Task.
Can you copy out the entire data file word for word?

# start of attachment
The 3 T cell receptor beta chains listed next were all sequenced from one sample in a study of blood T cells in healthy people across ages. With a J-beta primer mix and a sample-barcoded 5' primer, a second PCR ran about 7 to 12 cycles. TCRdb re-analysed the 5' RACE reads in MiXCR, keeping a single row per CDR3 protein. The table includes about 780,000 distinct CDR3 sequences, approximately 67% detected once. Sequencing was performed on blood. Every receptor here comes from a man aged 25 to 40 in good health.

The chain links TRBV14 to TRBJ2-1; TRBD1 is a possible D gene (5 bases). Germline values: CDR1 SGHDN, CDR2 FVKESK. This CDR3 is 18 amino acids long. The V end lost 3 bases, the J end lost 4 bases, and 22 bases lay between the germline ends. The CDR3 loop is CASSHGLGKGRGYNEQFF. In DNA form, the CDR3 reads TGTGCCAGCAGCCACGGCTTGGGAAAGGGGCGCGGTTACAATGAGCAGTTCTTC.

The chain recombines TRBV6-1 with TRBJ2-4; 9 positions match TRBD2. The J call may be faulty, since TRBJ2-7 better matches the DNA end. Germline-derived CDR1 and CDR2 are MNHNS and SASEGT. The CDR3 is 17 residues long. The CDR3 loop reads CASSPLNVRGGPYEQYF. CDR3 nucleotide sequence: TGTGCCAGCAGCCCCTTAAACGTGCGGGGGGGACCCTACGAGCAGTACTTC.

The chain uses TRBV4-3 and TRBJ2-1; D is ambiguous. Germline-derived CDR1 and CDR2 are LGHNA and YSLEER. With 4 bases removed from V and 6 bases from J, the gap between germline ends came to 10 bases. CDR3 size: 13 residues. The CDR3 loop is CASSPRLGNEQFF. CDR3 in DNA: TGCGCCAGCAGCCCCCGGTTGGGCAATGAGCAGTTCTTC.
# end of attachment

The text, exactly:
The 3 T cell receptor beta chains listed next were all sequenced from one sample in a study of blood T cells in healthy people across ages. With a J-beta primer mix and a sample-barcoded 5' primer, a second PCR ran about 7 to 12 cycles. TCRdb re-analysed the 5' RACE reads in MiXCR, keeping a single row per CDR3 protein. The table includes about 780,000 distinct CDR3 sequences, approximately 67% detected once. Sequencing was performed on blood. Every receptor here comes from a man aged 25 to 40 in good health.

The chain links TRBV14 to TRBJ2-1; TRBD1 is a possible D gene (5 bases). Germline values: CDR1 SGHDN, CDR2 FVKESK. This CDR3 is 18 amino acids long. The V end lost 3 bases, the J end lost 4 bases, and 22 bases lay between the germline ends. The CDR3 loop is CASSHGLGKGRGYNEQFF. In DNA form, the CDR3 reads TGTGCCAGCAGCCACGGCTTGGGAAAGGGGCGCGGTTACAATGAGCAGTTCTTC.

The chain recombines TRBV6-1 with TRBJ2-4; 9 positions match TRBD2. The J call may be faulty, since TRBJ2-7 better matches the DNA end. Germline-derived CDR1 and CDR2 are MNHNS and SASEGT. The CDR3 is 17 residues long. The CDR3 loop reads CASSPLNVRGGPYEQYF. CDR3 nucleotide sequence: TGTGCCAGCAGCCCCTTAAACGTGCGGGGGGGACCCTACGAGCAGTACTTC.

The chain uses TRBV4-3 and TRBJ2-1; D is ambiguous. Germline-derived CDR1 and CDR2 are LGHNA and YSLEER. With 4 bases removed from V and 6 bases from J, the gap between germline ends came to 10 bases. CDR3 size: 13 residues. The CDR3 loop is CASSPRLGNEQFF. CDR3 in DNA: TGCGCCAGCAGCCCCCGGTTGGGCAATGAGCAGTTCTTC.